As the art world has evolved, so has its audience. The rise of social media platforms like Instagram and Facebook means that artists can reach more people with their works than ever before. This also means that in Sydney art buyers have become more discerning about which pieces they choose to purchase, as they look for pieces that express an idea or feeling rather than simply being beautiful objects themselves.
The historical underpinnings
The popularity of contemporary figurative and realist painting is continuing. This movement emerged in the 1800s, with figures such as Turner and Constable making the style known to a wide audience. In this period, artists used their eyes to capture the world around them on canvas. The movement was seen as an improvement in literary art that had previously been popular during that period. The style continued through World War 2 until it gained traction in the 1950s.
Resurgence of taboo ideas
If you’ve been following the world of Sydney art, you’ll notice that feminism is enjoying a resurgence in popularity. The intersection of feminism and ethnic issues is also enjoying a resurgence in popularity.
One example of this intersection is an artist named Sophia Marzocchi, who paints portraits of women from different cultures and ethnic backgrounds. Her paintings often feature clothing from around the world.
Another example would be an artist named José Montes de Oca, who uses his experiences as a Mexican immigrant growing up on the US-Mexico border to create politically charged works exploring migration issues and racial politics.
De-gendered human dynamics
Artists and patrons are exploring all the things that reflect the changing role of women, men, and children, or artwork that reflects the changing role of families in society.
Issues surrounding Sino-Western cultures
As the world continues to change around us, it’s important to understand that there are multiple perspectives on everything. This is particularly true in art, where artists choose to explore issues surrounding authority, women’s rights and not-so-fabled cultures around the world.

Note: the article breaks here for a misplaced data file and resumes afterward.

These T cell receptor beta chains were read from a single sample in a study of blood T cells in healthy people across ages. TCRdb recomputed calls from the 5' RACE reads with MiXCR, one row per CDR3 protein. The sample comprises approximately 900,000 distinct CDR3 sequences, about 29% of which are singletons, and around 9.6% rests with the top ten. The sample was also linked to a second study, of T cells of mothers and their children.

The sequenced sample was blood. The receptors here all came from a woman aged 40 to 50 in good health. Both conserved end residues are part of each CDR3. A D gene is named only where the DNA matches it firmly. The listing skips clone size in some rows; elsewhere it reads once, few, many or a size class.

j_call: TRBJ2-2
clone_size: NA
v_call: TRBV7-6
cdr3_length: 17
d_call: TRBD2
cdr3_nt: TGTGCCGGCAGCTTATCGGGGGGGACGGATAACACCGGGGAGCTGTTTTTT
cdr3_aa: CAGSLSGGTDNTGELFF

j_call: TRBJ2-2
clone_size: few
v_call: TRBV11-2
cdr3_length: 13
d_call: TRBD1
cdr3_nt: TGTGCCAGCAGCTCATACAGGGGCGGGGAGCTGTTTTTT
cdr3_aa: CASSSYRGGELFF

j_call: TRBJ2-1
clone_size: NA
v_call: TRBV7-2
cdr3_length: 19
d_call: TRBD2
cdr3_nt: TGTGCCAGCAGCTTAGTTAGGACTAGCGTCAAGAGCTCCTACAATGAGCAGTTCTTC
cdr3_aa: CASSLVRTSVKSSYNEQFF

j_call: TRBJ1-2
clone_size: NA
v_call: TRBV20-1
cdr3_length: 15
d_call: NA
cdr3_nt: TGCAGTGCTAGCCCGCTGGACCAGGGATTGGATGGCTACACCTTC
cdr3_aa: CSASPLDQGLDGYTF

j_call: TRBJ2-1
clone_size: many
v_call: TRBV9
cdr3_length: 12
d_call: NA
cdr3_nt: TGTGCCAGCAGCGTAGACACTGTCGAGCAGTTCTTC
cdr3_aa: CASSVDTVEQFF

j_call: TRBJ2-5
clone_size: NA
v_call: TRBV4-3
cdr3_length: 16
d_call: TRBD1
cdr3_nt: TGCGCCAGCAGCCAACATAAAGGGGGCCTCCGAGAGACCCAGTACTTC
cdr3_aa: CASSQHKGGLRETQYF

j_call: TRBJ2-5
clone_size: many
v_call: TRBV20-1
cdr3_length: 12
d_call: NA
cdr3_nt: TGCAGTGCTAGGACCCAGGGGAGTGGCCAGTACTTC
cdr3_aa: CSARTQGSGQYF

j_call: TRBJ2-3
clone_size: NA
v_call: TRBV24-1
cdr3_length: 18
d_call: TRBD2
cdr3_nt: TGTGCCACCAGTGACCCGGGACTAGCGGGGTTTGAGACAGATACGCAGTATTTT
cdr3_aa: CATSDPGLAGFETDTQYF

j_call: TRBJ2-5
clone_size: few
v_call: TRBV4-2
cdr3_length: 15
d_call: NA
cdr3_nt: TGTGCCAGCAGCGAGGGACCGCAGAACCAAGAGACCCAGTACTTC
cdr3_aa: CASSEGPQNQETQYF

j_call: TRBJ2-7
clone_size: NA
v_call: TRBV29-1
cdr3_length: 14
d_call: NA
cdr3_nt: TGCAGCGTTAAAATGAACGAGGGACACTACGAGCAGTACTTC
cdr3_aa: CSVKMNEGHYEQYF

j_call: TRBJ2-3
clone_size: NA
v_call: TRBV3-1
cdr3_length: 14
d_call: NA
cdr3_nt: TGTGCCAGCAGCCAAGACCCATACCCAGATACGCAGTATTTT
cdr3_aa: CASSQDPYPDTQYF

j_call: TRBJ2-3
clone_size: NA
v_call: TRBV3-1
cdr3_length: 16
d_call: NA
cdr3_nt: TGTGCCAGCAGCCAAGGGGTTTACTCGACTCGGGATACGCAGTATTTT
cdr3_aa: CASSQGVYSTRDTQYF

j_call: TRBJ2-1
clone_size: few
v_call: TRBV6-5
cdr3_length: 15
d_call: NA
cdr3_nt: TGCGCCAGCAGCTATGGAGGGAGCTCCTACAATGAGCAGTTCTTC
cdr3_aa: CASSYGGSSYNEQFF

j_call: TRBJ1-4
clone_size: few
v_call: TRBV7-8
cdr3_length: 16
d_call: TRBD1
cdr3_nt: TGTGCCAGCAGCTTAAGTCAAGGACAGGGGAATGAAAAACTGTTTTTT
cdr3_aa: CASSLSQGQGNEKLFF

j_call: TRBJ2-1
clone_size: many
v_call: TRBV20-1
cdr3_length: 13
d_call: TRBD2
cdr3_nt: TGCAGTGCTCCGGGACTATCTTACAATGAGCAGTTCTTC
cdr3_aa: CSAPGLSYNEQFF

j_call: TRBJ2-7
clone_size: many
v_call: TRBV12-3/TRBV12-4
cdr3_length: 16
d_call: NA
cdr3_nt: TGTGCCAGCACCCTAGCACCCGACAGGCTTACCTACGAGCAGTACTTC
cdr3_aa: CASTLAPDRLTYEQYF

Unselfconscious simplicity in artworks
The unselfconscious artworks of the past have often had a raw, uncomplicated quality. Today’s artists are looking to reflect this same simplicity in their work.
One example is the growing popularity of minimalism and abstract art among younger artists. More people are creating artwork that looks like a collection of shapes or scribbles rather than something with deeper meaning or purpose.
It is a style of art characterised by a sense of simplicity and emptiness. It is often abstract but can also be representational. Minimalist art can be created by artists working in various media, including painting, sculpture and photography. Minimalist compositions are often quite complex despite their apparent simplicity as they may use bright colours or simple shapes to convey strong emotions like happiness or sadness.
Relationship between formalism, abstraction and minimalism
One topic that has emerged from modern art is the relationship between formalism, abstraction and minimalism, which many people enjoy in the Sydney area. There are some trends in this area of aesthetic expression. These include:
- A movement towards a more subtle use of colour to create a sense of depth or a feeling of volume.
- Some artists are experimenting with incorporating elements from earlier art periods into their work; for example, Picasso’s use of Cubist forms or Pollock’s incorporation of abstract expressionism into his paintings.
These trends are just some of the many things happening in Sydney’s art scene. These trends will continue to be seen throughout 2022, popular with the public, critics and collectors. They’re also very popular with art galleries because of their innovative approach to some of the world’s most recognisable artists. And finally, these trends are so in demand that even individual artists use them in their work.